Being ‘fatherless’ is seemingly a common narrative. Whatever the reason is, you would be hard pressed to find someone who has not been affected deeply by their fathers absence.
How many of us can put up our hand and say that we suffered with either having no father present at all, or had a father that was inconsistent with a barrel of promises?
Let me just say from the jump, that has not been my experience. I was raised by both parents who are still together 40 odd years later. Now whilst I wouldn’t say that it has always been perfect, he has always been there and still very much is. The real truth is that no relationship is perfect, but I am grateful for it all the same.
So whilst I would consider myself to be quite privileged (lucky even), it has not been the same for everyone, and weirdly it can make you feel a bit uncomfortable.
There are many reasons as to why men don’t ‘show up’ for their children. This has always been an area of interest to me, especially since I now have my own child. Physiologically, I am wired to protect my daughter at all costs and its a feeling I have no control over. I am her safe space and even considering the thought of not being present shatters my heart into a thousand pieces.
There is no ‘one size fits all’ to this dilemma.
In this episodes example, it isn’t that Aaron never knew his dad in any capacity. His dad was somewhat present in the early days and made random appearances throughout his childhood and into teenage years. For me, one of the main things I found painful about listening to Aarons story, was that he lived on the same estate as his dad and half siblings. This proximity did nothing to establish an actual relationship with his siblings and he was left effectively watching from the sidelines.
The feelings of abandonment are enough in itself, but to have your family a stones throw away and not be able to engage must have been crippling emotionally.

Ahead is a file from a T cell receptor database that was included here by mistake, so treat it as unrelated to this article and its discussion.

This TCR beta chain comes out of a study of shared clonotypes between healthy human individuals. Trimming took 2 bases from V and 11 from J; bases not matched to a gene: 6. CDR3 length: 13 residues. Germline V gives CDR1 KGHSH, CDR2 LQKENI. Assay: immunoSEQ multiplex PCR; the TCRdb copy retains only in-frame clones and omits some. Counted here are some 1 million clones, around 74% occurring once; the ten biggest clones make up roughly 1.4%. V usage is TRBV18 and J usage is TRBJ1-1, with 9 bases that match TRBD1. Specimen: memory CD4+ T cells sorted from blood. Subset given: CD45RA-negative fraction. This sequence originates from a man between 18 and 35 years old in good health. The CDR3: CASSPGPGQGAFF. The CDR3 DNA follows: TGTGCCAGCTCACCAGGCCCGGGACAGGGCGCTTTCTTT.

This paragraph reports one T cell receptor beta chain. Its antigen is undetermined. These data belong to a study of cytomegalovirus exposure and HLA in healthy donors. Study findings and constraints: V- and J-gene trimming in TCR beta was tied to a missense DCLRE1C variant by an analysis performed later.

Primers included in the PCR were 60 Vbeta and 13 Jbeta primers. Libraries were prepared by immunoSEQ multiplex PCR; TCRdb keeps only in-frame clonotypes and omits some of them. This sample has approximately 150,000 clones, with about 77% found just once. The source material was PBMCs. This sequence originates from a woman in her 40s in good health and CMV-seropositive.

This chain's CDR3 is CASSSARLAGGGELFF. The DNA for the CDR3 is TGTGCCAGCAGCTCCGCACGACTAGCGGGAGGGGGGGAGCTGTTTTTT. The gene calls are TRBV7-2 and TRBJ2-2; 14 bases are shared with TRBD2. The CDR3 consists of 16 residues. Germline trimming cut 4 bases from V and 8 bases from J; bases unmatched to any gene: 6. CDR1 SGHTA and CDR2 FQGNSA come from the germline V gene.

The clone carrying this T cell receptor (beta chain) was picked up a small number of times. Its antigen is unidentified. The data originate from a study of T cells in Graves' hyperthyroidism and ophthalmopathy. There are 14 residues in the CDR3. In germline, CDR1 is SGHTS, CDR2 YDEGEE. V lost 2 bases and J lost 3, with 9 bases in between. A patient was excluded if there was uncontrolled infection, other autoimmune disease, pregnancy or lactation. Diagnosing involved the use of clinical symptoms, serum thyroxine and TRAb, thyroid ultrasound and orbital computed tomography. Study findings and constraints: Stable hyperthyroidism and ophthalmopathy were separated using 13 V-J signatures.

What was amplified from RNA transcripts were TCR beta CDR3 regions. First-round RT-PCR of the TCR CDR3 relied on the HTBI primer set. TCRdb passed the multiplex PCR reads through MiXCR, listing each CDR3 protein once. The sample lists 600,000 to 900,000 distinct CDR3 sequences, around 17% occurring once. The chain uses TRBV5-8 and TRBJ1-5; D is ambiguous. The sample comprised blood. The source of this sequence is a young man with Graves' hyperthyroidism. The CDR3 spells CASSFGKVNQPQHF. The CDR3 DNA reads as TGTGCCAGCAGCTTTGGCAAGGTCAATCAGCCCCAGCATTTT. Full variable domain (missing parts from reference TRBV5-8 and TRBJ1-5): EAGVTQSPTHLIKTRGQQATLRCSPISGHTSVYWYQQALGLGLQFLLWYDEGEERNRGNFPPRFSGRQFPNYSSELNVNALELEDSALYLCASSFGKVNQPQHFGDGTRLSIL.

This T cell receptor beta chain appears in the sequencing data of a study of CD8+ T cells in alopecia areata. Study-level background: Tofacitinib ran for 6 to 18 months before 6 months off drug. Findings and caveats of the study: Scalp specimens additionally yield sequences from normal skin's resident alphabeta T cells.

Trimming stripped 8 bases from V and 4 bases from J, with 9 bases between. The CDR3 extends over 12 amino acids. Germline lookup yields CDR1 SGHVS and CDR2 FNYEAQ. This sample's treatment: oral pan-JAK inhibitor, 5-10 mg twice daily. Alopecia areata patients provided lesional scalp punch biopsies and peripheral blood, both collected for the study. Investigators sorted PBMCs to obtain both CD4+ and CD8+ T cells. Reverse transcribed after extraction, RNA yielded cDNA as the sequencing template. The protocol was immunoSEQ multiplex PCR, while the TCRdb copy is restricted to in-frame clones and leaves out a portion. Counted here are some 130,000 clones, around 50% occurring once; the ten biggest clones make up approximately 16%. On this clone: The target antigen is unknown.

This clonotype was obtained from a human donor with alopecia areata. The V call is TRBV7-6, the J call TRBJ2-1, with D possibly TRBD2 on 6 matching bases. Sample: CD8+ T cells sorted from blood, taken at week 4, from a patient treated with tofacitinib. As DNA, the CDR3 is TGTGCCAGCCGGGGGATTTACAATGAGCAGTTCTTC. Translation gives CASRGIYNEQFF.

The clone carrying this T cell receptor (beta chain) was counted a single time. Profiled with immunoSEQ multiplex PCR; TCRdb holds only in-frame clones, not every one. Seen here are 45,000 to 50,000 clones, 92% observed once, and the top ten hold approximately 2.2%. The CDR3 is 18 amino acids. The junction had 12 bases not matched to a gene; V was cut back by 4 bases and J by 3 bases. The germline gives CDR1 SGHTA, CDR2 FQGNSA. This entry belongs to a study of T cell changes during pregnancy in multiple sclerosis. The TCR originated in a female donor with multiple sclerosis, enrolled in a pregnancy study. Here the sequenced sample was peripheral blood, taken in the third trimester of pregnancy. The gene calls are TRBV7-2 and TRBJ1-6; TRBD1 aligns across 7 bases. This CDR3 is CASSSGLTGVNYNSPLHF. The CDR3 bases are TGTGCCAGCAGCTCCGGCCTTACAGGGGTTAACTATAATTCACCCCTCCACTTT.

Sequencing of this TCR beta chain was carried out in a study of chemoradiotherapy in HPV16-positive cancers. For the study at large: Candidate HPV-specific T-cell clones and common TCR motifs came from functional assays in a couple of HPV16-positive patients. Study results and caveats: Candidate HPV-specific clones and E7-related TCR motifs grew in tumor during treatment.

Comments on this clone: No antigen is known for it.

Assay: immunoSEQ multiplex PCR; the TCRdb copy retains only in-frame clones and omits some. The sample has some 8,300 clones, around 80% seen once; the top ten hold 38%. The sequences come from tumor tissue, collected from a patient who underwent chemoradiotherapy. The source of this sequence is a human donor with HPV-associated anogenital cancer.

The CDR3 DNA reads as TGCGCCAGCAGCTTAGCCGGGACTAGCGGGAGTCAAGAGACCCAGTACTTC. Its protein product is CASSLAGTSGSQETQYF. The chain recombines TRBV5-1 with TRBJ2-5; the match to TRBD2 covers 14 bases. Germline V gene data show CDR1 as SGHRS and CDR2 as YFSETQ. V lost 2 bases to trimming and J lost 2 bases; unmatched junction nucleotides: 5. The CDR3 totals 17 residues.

I do not want to give too much of Aarons story away, but minus a few a things, his is a common story unfortunately. Why do some fathers struggle with maintaining that bond and contact with their child, after the relationship breaks down? Is it more to do with the complex relationship with the mother? Has the role of feminism played a hand in this? Can we lay part blame to society? How much does human biology play its part in this?
The truth is, it’s a very complex conversation.
The truth is, it’s a very complex conversation. There is no universal reason as to why some fathers don’t remain active in their children lives, but is it a coincidence that the vast majority of parents who are not active tend to be men? Biologically, if the roles were reversed, would we find that some women might also behave in the same way?
These questions are merely food for thought. There is no ‘one size fits all’ response to this particular dilemma. Luckily we have people like Aaron of Raising Boys To Men, who are trying to change the narrative with their platforms. Follow him on Youtube and Instagram. His overall message is that of supporting fathers to build better relationships with their children.
I hope you enjoy this episode and please leave your thoughts in the comments below.